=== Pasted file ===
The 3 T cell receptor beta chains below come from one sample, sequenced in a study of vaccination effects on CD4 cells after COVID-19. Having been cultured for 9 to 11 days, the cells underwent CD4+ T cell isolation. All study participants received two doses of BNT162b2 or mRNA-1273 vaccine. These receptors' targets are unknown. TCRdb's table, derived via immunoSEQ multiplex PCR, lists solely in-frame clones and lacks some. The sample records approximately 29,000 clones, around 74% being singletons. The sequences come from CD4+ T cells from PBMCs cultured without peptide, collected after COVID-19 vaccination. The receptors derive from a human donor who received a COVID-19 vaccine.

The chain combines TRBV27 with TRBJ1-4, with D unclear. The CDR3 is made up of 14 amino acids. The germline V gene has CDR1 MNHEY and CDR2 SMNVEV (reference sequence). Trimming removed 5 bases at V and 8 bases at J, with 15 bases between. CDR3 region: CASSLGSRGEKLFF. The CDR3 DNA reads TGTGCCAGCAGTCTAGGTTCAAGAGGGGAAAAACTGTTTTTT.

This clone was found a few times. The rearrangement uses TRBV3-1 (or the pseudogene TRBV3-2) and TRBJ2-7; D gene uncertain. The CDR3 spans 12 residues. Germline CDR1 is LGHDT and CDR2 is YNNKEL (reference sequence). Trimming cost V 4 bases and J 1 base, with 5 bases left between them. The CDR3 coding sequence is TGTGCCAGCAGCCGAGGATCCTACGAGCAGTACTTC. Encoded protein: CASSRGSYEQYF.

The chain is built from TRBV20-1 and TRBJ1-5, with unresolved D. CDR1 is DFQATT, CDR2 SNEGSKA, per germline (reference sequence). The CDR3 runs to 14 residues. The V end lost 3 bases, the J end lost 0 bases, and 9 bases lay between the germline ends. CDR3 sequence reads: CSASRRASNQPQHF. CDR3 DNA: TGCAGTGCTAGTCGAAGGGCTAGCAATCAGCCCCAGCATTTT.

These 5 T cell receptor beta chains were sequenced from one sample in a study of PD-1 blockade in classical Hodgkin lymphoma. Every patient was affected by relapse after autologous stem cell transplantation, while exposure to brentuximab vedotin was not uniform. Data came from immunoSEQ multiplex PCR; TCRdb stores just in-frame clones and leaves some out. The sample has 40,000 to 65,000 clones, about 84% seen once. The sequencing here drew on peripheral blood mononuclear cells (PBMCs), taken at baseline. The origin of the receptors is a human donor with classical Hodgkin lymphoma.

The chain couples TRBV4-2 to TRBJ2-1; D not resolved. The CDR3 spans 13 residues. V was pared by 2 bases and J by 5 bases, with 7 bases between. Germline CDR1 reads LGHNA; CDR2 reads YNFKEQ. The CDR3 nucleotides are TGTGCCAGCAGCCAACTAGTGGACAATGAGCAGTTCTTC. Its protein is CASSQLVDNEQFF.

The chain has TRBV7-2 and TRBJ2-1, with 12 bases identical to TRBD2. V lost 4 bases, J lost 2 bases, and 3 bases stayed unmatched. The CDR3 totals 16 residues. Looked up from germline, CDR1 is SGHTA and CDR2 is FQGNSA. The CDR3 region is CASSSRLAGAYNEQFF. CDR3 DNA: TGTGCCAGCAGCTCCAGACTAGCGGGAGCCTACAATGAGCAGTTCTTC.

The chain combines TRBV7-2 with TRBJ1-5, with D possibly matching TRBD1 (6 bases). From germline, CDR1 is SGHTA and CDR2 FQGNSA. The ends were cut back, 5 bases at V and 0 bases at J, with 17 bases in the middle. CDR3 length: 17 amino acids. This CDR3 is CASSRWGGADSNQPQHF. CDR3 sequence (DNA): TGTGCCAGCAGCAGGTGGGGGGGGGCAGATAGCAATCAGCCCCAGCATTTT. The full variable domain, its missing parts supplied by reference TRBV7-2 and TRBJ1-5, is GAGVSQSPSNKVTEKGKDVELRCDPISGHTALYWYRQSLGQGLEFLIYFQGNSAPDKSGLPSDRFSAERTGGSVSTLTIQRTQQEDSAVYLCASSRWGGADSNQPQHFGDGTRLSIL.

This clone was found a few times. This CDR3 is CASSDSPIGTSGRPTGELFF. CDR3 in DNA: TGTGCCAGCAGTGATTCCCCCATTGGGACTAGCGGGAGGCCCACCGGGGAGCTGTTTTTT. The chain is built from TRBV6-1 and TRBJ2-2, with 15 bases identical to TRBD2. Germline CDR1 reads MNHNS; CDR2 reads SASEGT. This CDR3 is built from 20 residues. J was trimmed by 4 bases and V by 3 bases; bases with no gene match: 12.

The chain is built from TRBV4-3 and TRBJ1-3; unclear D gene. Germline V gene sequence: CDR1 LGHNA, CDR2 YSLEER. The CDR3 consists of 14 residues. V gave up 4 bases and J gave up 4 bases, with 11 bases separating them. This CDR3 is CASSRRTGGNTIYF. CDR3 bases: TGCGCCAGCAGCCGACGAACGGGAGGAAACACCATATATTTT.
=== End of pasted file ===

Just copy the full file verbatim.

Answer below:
The 3 T cell receptor beta chains below come from one sample, sequenced in a study of vaccination effects on CD4 cells after COVID-19. Having been cultured for 9 to 11 days, the cells underwent CD4+ T cell isolation. All study participants received two doses of BNT162b2 or mRNA-1273 vaccine. These receptors' targets are unknown. TCRdb's table, derived via immunoSEQ multiplex PCR, lists solely in-frame clones and lacks some. The sample records approximately 29,000 clones, around 74% being singletons. The sequences come from CD4+ T cells from PBMCs cultured without peptide, collected after COVID-19 vaccination. The receptors derive from a human donor who received a COVID-19 vaccine.

The chain combines TRBV27 with TRBJ1-4, with D unclear. The CDR3 is made up of 14 amino acids. The germline V gene has CDR1 MNHEY and CDR2 SMNVEV (reference sequence). Trimming removed 5 bases at V and 8 bases at J, with 15 bases between. CDR3 region: CASSLGSRGEKLFF. The CDR3 DNA reads TGTGCCAGCAGTCTAGGTTCAAGAGGGGAAAAACTGTTTTTT.

This clone was found a few times. The rearrangement uses TRBV3-1 (or the pseudogene TRBV3-2) and TRBJ2-7; D gene uncertain. The CDR3 spans 12 residues. Germline CDR1 is LGHDT and CDR2 is YNNKEL (reference sequence). Trimming cost V 4 bases and J 1 base, with 5 bases left between them. The CDR3 coding sequence is TGTGCCAGCAGCCGAGGATCCTACGAGCAGTACTTC. Encoded protein: CASSRGSYEQYF.

The chain is built from TRBV20-1 and TRBJ1-5, with unresolved D. CDR1 is DFQATT, CDR2 SNEGSKA, per germline (reference sequence). The CDR3 runs to 14 residues. The V end lost 3 bases, the J end lost 0 bases, and 9 bases lay between the germline ends. CDR3 sequence reads: CSASRRASNQPQHF. CDR3 DNA: TGCAGTGCTAGTCGAAGGGCTAGCAATCAGCCCCAGCATTTT.

These 5 T cell receptor beta chains were sequenced from one sample in a study of PD-1 blockade in classical Hodgkin lymphoma. Every patient was affected by relapse after autologous stem cell transplantation, while exposure to brentuximab vedotin was not uniform. Data came from immunoSEQ multiplex PCR; TCRdb stores just in-frame clones and leaves some out. The sample has 40,000 to 65,000 clones, about 84% seen once. The sequencing here drew on peripheral blood mononuclear cells (PBMCs), taken at baseline. The origin of the receptors is a human donor with classical Hodgkin lymphoma.

The chain couples TRBV4-2 to TRBJ2-1; D not resolved. The CDR3 spans 13 residues. V was pared by 2 bases and J by 5 bases, with 7 bases between. Germline CDR1 reads LGHNA; CDR2 reads YNFKEQ. The CDR3 nucleotides are TGTGCCAGCAGCCAACTAGTGGACAATGAGCAGTTCTTC. Its protein is CASSQLVDNEQFF.

The chain has TRBV7-2 and TRBJ2-1, with 12 bases identical to TRBD2. V lost 4 bases, J lost 2 bases, and 3 bases stayed unmatched. The CDR3 totals 16 residues. Looked up from germline, CDR1 is SGHTA and CDR2 is FQGNSA. The CDR3 region is CASSSRLAGAYNEQFF. CDR3 DNA: TGTGCCAGCAGCTCCAGACTAGCGGGAGCCTACAATGAGCAGTTCTTC.

The chain combines TRBV7-2 with TRBJ1-5, with D possibly matching TRBD1 (6 bases). From germline, CDR1 is SGHTA and CDR2 FQGNSA. The ends were cut back, 5 bases at V and 0 bases at J, with 17 bases in the middle. CDR3 length: 17 amino acids. This CDR3 is CASSRWGGADSNQPQHF. CDR3 sequence (DNA): TGTGCCAGCAGCAGGTGGGGGGGGGCAGATAGCAATCAGCCCCAGCATTTT. The full variable domain, its missing parts supplied by reference TRBV7-2 and TRBJ1-5, is GAGVSQSPSNKVTEKGKDVELRCDPISGHTALYWYRQSLGQGLEFLIYFQGNSAPDKSGLPSDRFSAERTGGSVSTLTIQRTQQEDSAVYLCASSRWGGADSNQPQHFGDGTRLSIL.

This clone was found a few times. This CDR3 is CASSDSPIGTSGRPTGELFF. CDR3 in DNA: TGTGCCAGCAGTGATTCCCCCATTGGGACTAGCGGGAGGCCCACCGGGGAGCTGTTTTTT. The chain is built from TRBV6-1 and TRBJ2-2, with 15 bases identical to TRBD2. Germline CDR1 reads MNHNS; CDR2 reads SASEGT. This CDR3 is built from 20 residues. J was trimmed by 4 bases and V by 3 bases; bases with no gene match: 12.

The chain is built from TRBV4-3 and TRBJ1-3; unclear D gene. Germline V gene sequence: CDR1 LGHNA, CDR2 YSLEER. The CDR3 consists of 14 residues. V gave up 4 bases and J gave up 4 bases, with 11 bases separating them. This CDR3 is CASSRRTGGNTIYF. CDR3 bases: TGCGCCAGCAGCCGACGAACGGGAGGAAACACCATATATTTT.